As mentioned above, disruption of T3 and T4 hormones affects various physiological processes, including the growth of hair at the root. As a result, the hair may fall out early and may not be replaced, leading to thinning across the scalp. This could affect body hair, eyelashes, and eyebrows as well.
When there is too much or insufficient thyroid hormone, this can lead to "telogen effluvium." Telogen effluvium is a disorder that causes the hair follicle to go into the resting phase early, causing the growth of hair to cease. As a result, scalp hair does not grow continuously.
Alopecia areata, lupus erythematosus, and polycystic ovary syndrome are some of the autoimmune illnesses often linked to thyroid problems as well, which may cause hair loss.
Apart from these, certain medications used for thyroid and hair loss conditions may also cause hair thinning. It can be hard to determine if your hair loss results from a thyroid condition or the medications, and you may need a specialists’ help to determine best steps for treatment.
Common Symptoms of Thyroid-Related Hair Loss
Hypothyroidism and hyperthyroidism cause hair loss to develop slowly. Most likely, you won't notice bald spots or patches. Instead, your hair gets thinner all over. It's normal to lose between 50 and 100 strands every day as part of the hair growth cycle. However, when your hair is coming out in handfuls, it could be a sign of telogen effluvium. It is easily noticeable on the scalp, but it can affect hair on other parts of your body too.
It’s important to note that hair loss is not the only sign of underactive and overactive thyroid hormones. Other symptoms of hypothyroidism include:
• Tiredness • Feeling cold • Unusual weight loss • Constipation • Forgetfulness • Mood swings
Common hyperthyroidism symptoms are: • Fast heart rate • Sleeping disorders • Nervousness • Irritability • Muscle weakness • Increased sweating • Brittle hair • Hand tremors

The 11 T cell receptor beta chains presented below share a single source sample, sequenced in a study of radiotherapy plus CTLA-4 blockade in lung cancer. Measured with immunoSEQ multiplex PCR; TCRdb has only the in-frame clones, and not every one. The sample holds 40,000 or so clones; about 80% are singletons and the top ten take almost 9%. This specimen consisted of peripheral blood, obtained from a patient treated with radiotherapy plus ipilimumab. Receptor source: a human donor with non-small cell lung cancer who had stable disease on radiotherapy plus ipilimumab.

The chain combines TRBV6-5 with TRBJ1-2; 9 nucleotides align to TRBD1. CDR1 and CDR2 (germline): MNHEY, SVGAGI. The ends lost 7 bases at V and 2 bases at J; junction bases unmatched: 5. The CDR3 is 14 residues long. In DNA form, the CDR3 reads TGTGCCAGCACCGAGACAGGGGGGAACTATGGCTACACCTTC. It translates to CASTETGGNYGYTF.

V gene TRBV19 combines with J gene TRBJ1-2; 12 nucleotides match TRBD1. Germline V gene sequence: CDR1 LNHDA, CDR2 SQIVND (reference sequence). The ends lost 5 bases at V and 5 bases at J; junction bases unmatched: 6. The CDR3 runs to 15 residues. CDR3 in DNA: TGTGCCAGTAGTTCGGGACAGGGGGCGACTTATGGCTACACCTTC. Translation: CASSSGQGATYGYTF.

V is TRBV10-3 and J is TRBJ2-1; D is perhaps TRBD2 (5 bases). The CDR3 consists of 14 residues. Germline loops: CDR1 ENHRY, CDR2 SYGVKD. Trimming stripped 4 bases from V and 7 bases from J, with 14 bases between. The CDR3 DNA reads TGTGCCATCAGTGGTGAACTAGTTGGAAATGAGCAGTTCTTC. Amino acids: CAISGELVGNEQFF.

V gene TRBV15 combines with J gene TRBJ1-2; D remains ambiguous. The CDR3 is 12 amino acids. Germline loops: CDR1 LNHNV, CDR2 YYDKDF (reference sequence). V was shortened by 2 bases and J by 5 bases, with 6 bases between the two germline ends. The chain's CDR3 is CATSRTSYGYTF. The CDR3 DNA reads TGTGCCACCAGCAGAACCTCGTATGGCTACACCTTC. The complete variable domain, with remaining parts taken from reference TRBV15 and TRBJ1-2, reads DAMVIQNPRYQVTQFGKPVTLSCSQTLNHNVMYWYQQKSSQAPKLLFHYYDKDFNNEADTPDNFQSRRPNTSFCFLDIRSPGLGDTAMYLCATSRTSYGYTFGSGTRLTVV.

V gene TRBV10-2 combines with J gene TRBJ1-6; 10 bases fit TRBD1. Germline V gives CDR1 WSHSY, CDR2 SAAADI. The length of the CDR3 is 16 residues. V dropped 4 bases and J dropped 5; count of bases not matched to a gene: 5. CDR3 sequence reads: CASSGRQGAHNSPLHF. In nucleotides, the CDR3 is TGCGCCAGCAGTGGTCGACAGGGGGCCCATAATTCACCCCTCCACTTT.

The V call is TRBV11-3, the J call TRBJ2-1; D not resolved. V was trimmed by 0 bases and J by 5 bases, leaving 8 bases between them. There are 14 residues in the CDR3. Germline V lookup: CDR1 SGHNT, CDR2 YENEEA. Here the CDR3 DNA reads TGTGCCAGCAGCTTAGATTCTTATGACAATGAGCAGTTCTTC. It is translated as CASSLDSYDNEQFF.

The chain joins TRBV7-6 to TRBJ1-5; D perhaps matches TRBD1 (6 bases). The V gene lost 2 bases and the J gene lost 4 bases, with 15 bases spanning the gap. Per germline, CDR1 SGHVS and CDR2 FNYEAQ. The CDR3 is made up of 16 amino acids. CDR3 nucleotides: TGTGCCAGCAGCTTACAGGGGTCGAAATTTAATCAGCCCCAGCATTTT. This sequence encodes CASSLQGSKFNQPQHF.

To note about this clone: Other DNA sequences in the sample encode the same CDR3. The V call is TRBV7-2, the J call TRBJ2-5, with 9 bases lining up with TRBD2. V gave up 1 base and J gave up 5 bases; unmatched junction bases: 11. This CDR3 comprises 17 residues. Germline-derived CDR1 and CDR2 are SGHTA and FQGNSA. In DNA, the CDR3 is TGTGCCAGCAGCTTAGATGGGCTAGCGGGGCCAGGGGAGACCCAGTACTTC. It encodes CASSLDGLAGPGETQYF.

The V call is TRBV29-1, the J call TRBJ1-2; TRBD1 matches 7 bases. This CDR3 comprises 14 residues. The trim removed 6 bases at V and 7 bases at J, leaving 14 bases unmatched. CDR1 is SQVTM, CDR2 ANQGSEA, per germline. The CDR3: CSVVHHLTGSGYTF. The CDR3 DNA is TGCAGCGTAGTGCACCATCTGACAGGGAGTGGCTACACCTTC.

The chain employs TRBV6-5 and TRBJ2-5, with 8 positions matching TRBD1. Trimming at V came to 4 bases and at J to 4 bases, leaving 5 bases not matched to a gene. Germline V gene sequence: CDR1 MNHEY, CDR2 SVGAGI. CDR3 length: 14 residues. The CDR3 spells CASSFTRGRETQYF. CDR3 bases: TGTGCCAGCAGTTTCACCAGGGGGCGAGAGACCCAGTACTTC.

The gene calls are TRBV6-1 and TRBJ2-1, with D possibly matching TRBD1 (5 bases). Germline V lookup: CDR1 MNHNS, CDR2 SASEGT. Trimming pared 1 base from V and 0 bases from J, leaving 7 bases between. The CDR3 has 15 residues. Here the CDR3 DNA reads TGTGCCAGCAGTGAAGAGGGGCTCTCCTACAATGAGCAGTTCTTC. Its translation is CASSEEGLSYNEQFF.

Women with overactive and underactive thyroids may have abnormal menstrual patterns as well.
Note that hyperthyroid and hypothyroid symptoms, including hair loss, are nonspecific and might be a result of other conditions. It’s important to consult a doctor and have your thyroid levels checked before diagnosis.
Why Women Are More Prone to Thyroid Issues
According to the American Thyroid Association, women are five times more likely to develop thyroid problems than men. 1 in 8 women will develop thyroid issues in their lifetime. Scientists have yet to understand why women are more susceptible to thyroid problems than men.
Unfortunately, women suffer from autoimmune illnesses at a higher rate than men as well, many of which also impact the thyroid and thyroid hormones. Though the reasons for this are not yet known, they are linked to environmental, genetic, and lifestyle factors.
If your family has a history of thyroid and hair loss problems, you likely have a higher chance of developing the problem yourself. Environmental and lifestyle factors like regular exercise, iodine intake, adequate sleep, and avoiding harmful substances contribute to proper function of the thyroid gland.
Women may also experience hormonal imbalances after childbirth, leading to postpartum thyroiditis, a condition affecting 5 to 9% of women.